Before their empire fell, the Romans built walls.
They began by erecting barriers along the border following the death of the Emperor Trajan in 117 A.D., notably Hadrian's Wall, which belted Britain. Later emperors erected internal walls, even around the great city itself, to ward off barbarians. After 300 A.D., the Emperor Diocletian effectively converted the entire Roman populace into feudal serfs, walling them off from internal movement in a vain effort to stabilize the chaotic economy.
Despite the cautionary tale of Rome, building walls, both literal and figurative, has remained a habit of great powers in decline -- the fateful course taken not only by Ming China, but also Soviet Russia, and even Great Britain.
Sadly, many Americans are all too eager to repeat history.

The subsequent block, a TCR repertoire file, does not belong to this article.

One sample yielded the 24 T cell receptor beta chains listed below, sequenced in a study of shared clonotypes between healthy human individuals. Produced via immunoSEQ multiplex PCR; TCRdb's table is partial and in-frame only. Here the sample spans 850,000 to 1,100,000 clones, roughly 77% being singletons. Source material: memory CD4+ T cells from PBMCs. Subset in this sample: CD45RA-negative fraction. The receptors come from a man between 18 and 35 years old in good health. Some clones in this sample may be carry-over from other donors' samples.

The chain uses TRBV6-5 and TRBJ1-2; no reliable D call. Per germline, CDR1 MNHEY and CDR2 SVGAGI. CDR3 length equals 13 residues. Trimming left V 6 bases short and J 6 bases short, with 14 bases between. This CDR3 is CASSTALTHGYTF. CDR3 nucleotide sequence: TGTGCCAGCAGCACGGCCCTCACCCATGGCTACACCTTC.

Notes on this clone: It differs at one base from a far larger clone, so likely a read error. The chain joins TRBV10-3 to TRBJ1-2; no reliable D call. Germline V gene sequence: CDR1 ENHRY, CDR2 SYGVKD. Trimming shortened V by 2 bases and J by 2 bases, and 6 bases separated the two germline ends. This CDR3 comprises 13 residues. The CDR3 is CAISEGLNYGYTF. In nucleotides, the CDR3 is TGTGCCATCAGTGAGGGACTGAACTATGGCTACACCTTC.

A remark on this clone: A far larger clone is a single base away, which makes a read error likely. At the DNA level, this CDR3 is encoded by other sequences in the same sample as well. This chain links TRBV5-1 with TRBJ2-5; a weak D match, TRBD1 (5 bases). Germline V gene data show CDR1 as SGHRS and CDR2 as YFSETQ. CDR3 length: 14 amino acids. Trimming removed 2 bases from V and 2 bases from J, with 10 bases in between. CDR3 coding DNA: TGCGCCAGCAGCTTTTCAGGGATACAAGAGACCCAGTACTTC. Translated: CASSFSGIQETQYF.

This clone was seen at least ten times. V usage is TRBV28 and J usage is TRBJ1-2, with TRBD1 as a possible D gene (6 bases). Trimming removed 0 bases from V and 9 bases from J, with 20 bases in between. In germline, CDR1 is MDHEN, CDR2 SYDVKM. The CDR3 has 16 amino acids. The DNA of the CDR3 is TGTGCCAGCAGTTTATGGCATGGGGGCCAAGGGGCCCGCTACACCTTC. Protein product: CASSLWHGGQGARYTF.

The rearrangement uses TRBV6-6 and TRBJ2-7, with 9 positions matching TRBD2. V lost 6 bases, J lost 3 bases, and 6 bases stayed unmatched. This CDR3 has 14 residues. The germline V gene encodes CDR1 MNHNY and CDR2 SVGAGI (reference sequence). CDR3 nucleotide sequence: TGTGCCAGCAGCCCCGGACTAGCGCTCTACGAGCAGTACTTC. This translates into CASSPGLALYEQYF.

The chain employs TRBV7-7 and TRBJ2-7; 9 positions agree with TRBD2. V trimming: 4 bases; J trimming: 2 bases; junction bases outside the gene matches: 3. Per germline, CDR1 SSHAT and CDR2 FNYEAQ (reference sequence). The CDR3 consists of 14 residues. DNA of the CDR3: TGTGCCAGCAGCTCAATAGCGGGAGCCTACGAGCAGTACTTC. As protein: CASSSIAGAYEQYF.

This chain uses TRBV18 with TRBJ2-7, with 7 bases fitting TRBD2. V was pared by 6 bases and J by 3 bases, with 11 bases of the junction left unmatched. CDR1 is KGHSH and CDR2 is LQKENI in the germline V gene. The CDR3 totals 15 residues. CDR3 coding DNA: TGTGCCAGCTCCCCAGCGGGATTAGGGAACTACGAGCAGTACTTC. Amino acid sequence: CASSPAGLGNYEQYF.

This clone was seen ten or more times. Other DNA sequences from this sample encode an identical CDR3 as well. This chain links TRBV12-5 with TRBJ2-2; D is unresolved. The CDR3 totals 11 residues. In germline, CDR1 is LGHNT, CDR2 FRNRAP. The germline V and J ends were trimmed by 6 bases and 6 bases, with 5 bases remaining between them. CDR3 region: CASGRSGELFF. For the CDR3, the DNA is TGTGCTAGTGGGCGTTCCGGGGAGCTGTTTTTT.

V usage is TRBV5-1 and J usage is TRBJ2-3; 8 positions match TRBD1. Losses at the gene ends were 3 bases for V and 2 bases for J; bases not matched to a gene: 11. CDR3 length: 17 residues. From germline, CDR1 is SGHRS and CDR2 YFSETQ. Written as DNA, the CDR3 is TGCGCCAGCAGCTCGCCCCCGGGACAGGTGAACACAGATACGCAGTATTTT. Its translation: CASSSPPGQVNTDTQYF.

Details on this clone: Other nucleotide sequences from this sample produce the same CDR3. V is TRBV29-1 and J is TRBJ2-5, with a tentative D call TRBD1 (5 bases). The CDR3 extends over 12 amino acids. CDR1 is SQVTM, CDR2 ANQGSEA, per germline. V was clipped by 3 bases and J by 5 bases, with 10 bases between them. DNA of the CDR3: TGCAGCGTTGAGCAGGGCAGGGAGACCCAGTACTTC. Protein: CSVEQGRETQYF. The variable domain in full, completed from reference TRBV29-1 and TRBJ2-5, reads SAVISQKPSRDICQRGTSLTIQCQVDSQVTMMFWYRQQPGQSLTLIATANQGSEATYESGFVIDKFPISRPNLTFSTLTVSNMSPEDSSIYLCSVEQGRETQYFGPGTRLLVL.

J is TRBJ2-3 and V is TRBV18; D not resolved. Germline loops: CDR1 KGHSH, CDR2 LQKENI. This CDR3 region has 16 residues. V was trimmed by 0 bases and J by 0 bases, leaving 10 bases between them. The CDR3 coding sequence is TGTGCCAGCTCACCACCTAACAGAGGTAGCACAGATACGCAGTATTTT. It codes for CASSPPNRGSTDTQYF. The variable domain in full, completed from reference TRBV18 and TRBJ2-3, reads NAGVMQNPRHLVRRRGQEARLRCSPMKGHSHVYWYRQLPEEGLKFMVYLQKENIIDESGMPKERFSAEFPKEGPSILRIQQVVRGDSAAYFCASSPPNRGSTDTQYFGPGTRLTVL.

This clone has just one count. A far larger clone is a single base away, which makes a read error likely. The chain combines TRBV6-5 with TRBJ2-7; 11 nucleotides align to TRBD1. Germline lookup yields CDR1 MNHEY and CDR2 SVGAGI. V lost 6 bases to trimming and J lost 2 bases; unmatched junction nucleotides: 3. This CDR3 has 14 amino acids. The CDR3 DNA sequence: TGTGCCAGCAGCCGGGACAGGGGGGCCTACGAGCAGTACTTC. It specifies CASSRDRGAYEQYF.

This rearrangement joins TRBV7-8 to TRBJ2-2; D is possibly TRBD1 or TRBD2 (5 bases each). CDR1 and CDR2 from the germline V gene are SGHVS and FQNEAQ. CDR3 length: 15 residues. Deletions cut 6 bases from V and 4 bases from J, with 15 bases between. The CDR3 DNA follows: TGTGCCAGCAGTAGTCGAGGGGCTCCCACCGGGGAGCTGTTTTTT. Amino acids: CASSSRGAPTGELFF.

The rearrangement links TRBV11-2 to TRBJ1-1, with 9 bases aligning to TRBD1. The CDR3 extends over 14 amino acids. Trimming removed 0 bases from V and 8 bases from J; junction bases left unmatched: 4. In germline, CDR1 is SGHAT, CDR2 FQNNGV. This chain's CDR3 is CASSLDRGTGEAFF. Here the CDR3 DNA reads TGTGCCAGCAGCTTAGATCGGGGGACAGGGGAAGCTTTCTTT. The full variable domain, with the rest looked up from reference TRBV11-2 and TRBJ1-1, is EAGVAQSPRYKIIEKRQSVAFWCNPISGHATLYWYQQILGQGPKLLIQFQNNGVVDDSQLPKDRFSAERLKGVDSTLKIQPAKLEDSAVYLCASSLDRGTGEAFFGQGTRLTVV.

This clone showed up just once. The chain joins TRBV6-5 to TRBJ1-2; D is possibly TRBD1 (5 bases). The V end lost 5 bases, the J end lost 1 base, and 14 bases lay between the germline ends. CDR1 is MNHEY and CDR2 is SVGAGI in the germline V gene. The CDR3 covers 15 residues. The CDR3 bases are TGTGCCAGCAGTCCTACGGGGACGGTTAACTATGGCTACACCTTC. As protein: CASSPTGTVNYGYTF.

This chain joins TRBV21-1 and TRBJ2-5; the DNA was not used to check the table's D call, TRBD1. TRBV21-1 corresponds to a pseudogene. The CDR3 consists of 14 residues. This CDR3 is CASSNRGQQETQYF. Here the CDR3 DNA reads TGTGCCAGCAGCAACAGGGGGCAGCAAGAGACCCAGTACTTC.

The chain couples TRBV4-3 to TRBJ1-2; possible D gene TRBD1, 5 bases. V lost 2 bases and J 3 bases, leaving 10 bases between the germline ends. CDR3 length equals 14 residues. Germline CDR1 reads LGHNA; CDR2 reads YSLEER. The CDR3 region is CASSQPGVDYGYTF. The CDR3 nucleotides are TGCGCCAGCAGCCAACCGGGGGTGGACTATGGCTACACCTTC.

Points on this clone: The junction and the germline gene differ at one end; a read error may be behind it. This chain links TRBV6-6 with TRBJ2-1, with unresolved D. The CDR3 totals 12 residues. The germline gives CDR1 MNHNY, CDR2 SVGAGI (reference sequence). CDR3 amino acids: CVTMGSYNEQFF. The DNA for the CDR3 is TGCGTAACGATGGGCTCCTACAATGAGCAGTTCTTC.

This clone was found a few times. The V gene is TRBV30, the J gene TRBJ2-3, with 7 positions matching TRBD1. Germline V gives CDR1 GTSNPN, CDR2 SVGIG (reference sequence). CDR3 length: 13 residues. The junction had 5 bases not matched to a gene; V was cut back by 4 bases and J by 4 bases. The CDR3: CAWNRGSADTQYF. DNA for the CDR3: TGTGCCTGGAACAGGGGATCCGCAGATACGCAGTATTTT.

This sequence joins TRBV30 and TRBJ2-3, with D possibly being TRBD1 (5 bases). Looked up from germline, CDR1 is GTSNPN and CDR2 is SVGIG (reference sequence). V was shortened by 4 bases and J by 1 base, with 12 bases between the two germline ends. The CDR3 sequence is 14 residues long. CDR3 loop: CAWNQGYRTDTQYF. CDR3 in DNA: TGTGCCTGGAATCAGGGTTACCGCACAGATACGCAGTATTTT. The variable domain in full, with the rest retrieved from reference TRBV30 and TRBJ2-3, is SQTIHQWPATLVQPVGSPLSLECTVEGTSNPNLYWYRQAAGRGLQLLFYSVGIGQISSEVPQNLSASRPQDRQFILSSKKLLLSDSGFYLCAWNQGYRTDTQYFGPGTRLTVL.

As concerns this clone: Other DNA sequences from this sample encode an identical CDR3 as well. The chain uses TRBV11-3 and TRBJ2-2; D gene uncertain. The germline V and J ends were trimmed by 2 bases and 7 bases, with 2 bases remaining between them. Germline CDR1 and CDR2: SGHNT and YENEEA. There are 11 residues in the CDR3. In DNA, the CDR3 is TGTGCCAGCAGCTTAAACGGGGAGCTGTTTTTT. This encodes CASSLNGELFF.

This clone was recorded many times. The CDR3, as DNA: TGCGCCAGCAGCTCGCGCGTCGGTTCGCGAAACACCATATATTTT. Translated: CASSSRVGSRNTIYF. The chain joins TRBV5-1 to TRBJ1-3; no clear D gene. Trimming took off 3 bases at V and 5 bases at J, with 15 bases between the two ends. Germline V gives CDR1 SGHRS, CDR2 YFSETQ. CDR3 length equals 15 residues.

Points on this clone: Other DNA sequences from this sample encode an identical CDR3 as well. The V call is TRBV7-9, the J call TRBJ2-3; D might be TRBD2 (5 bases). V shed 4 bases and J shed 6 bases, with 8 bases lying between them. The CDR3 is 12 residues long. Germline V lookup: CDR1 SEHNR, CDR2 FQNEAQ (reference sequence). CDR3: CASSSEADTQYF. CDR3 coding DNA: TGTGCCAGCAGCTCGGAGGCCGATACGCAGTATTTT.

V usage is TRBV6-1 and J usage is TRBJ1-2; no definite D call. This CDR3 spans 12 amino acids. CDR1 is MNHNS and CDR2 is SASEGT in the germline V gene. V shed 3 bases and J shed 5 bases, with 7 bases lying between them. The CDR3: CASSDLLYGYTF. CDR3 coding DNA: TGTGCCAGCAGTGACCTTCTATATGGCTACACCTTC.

Witness the immigration bill slowly making its way through Congress, and the feverish reactions it has inspired. In exchange for granting undocumented workers a path to citizenship, Republicans have demanded a so-called "border surge" that would double the number of patrol agents in the Southwest and build an extra 700 miles of fencing. Due to bipartisan prejudice against so-called "low-skill" migrants, the legislation is also loaded with dangerous new government controls over the labor market. The Senate bill, for example, requires employers to post new jobs on a Labor Department website, certify that no citizen is displaced, and surrender wage-setting to bureaucrats. Nevertheless, the conventional wisdom is that the bill will open a floodgate of foreigners. The Heritage Foundation issued an outlandish warning about the supposed multi-trillion-dollar fiscal burden of new immigrants, practically suggesting that the Statue of Liberty be melted down for the border fence.